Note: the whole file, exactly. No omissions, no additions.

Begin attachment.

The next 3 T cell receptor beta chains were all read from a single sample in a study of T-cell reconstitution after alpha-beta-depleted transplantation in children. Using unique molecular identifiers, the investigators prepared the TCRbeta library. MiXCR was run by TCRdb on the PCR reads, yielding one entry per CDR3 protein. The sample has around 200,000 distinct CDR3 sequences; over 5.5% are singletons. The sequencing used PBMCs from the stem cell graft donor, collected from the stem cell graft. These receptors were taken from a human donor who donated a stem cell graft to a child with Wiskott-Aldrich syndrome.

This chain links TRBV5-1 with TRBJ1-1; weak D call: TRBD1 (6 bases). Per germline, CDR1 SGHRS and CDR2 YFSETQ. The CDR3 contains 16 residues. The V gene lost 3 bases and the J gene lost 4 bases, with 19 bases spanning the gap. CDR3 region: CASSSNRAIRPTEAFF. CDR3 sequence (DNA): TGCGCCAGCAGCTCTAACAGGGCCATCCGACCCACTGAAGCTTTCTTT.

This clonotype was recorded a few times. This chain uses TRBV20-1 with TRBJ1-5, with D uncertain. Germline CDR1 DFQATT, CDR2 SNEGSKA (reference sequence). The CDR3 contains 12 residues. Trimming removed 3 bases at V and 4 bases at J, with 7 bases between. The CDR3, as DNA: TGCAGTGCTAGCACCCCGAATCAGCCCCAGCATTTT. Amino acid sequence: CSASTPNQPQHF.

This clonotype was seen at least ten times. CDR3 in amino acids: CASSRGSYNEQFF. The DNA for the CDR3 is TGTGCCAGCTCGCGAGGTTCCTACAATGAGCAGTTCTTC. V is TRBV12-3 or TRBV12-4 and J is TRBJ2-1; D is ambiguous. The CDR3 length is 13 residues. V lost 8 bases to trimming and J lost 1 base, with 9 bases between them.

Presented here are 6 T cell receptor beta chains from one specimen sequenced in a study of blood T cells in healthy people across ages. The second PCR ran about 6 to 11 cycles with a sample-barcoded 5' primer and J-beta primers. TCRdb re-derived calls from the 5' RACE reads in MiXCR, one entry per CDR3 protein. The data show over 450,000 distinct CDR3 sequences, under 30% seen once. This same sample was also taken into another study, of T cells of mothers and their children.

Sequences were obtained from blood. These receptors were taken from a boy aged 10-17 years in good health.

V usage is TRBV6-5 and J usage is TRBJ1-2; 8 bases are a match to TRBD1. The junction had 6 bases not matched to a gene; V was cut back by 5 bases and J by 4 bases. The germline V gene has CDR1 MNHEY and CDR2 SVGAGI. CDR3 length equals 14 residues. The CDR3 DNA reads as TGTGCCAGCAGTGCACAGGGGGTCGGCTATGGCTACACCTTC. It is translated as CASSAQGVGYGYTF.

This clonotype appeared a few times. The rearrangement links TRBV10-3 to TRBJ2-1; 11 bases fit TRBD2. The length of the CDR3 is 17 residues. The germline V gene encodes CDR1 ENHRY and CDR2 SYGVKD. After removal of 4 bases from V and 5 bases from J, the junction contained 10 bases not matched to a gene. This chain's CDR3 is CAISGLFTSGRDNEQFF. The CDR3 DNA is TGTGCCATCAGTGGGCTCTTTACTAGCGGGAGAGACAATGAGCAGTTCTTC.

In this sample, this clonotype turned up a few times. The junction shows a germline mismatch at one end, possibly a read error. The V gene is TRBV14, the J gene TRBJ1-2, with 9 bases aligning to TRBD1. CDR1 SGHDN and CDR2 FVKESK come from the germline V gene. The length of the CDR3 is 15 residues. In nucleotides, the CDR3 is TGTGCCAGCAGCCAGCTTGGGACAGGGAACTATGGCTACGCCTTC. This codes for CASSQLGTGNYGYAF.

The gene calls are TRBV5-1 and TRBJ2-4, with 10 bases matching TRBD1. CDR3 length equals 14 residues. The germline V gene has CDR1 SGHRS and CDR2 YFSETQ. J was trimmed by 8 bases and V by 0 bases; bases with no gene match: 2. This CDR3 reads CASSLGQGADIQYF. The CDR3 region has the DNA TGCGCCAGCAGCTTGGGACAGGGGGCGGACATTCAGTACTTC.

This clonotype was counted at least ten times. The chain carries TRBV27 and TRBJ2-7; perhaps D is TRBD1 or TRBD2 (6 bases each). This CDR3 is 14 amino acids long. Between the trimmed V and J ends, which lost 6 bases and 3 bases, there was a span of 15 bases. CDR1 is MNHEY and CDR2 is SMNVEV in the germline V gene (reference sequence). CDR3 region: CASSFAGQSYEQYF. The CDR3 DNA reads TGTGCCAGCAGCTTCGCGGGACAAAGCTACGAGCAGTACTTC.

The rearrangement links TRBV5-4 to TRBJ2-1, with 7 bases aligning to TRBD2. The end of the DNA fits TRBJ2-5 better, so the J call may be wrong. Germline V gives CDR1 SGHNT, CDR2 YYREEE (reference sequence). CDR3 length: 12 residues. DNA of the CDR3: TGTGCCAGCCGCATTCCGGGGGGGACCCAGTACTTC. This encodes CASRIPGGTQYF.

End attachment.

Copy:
The next 3 T cell receptor beta chains were all read from a single sample in a study of T-cell reconstitution after alpha-beta-depleted transplantation in children. Using unique molecular identifiers, the investigators prepared the TCRbeta library. MiXCR was run by TCRdb on the PCR reads, yielding one entry per CDR3 protein. The sample has around 200,000 distinct CDR3 sequences; over 5.5% are singletons. The sequencing used PBMCs from the stem cell graft donor, collected from the stem cell graft. These receptors were taken from a human donor who donated a stem cell graft to a child with Wiskott-Aldrich syndrome.

This chain links TRBV5-1 with TRBJ1-1; weak D call: TRBD1 (6 bases). Per germline, CDR1 SGHRS and CDR2 YFSETQ. The CDR3 contains 16 residues. The V gene lost 3 bases and the J gene lost 4 bases, with 19 bases spanning the gap. CDR3 region: CASSSNRAIRPTEAFF. CDR3 sequence (DNA): TGCGCCAGCAGCTCTAACAGGGCCATCCGACCCACTGAAGCTTTCTTT.

This clonotype was recorded a few times. This chain uses TRBV20-1 with TRBJ1-5, with D uncertain. Germline CDR1 DFQATT, CDR2 SNEGSKA (reference sequence). The CDR3 contains 12 residues. Trimming removed 3 bases at V and 4 bases at J, with 7 bases between. The CDR3, as DNA: TGCAGTGCTAGCACCCCGAATCAGCCCCAGCATTTT. Amino acid sequence: CSASTPNQPQHF.

This clonotype was seen at least ten times. CDR3 in amino acids: CASSRGSYNEQFF. The DNA for the CDR3 is TGTGCCAGCTCGCGAGGTTCCTACAATGAGCAGTTCTTC. V is TRBV12-3 or TRBV12-4 and J is TRBJ2-1; D is ambiguous. The CDR3 length is 13 residues. V lost 8 bases to trimming and J lost 1 base, with 9 bases between them.

Presented here are 6 T cell receptor beta chains from one specimen sequenced in a study of blood T cells in healthy people across ages. The second PCR ran about 6 to 11 cycles with a sample-barcoded 5' primer and J-beta primers. TCRdb re-derived calls from the 5' RACE reads in MiXCR, one entry per CDR3 protein. The data show over 450,000 distinct CDR3 sequences, under 30% seen once. This same sample was also taken into another study, of T cells of mothers and their children.

Sequences were obtained from blood. These receptors were taken from a boy aged 10-17 years in good health.

V usage is TRBV6-5 and J usage is TRBJ1-2; 8 bases are a match to TRBD1. The junction had 6 bases not matched to a gene; V was cut back by 5 bases and J by 4 bases. The germline V gene has CDR1 MNHEY and CDR2 SVGAGI. CDR3 length equals 14 residues. The CDR3 DNA reads as TGTGCCAGCAGTGCACAGGGGGTCGGCTATGGCTACACCTTC. It is translated as CASSAQGVGYGYTF.

This clonotype appeared a few times. The rearrangement links TRBV10-3 to TRBJ2-1; 11 bases fit TRBD2. The length of the CDR3 is 17 residues. The germline V gene encodes CDR1 ENHRY and CDR2 SYGVKD. After removal of 4 bases from V and 5 bases from J, the junction contained 10 bases not matched to a gene. This chain's CDR3 is CAISGLFTSGRDNEQFF. The CDR3 DNA is TGTGCCATCAGTGGGCTCTTTACTAGCGGGAGAGACAATGAGCAGTTCTTC.

In this sample, this clonotype turned up a few times. The junction shows a germline mismatch at one end, possibly a read error. The V gene is TRBV14, the J gene TRBJ1-2, with 9 bases aligning to TRBD1. CDR1 SGHDN and CDR2 FVKESK come from the germline V gene. The length of the CDR3 is 15 residues. In nucleotides, the CDR3 is TGTGCCAGCAGCCAGCTTGGGACAGGGAACTATGGCTACGCCTTC. This codes for CASSQLGTGNYGYAF.

The gene calls are TRBV5-1 and TRBJ2-4, with 10 bases matching TRBD1. CDR3 length equals 14 residues. The germline V gene has CDR1 SGHRS and CDR2 YFSETQ. J was trimmed by 8 bases and V by 0 bases; bases with no gene match: 2. This CDR3 reads CASSLGQGADIQYF. The CDR3 region has the DNA TGCGCCAGCAGCTTGGGACAGGGGGCGGACATTCAGTACTTC.

This clonotype was counted at least ten times. The chain carries TRBV27 and TRBJ2-7; perhaps D is TRBD1 or TRBD2 (6 bases each). This CDR3 is 14 amino acids long. Between the trimmed V and J ends, which lost 6 bases and 3 bases, there was a span of 15 bases. CDR1 is MNHEY and CDR2 is SMNVEV in the germline V gene (reference sequence). CDR3 region: CASSFAGQSYEQYF. The CDR3 DNA reads TGTGCCAGCAGCTTCGCGGGACAAAGCTACGAGCAGTACTTC.

The rearrangement links TRBV5-4 to TRBJ2-1, with 7 bases aligning to TRBD2. The end of the DNA fits TRBJ2-5 better, so the J call may be wrong. Germline V gives CDR1 SGHNT, CDR2 YYREEE (reference sequence). CDR3 length: 12 residues. DNA of the CDR3: TGTGCCAGCCGCATTCCGGGGGGGACCCAGTACTTC. This encodes CASRIPGGTQYF.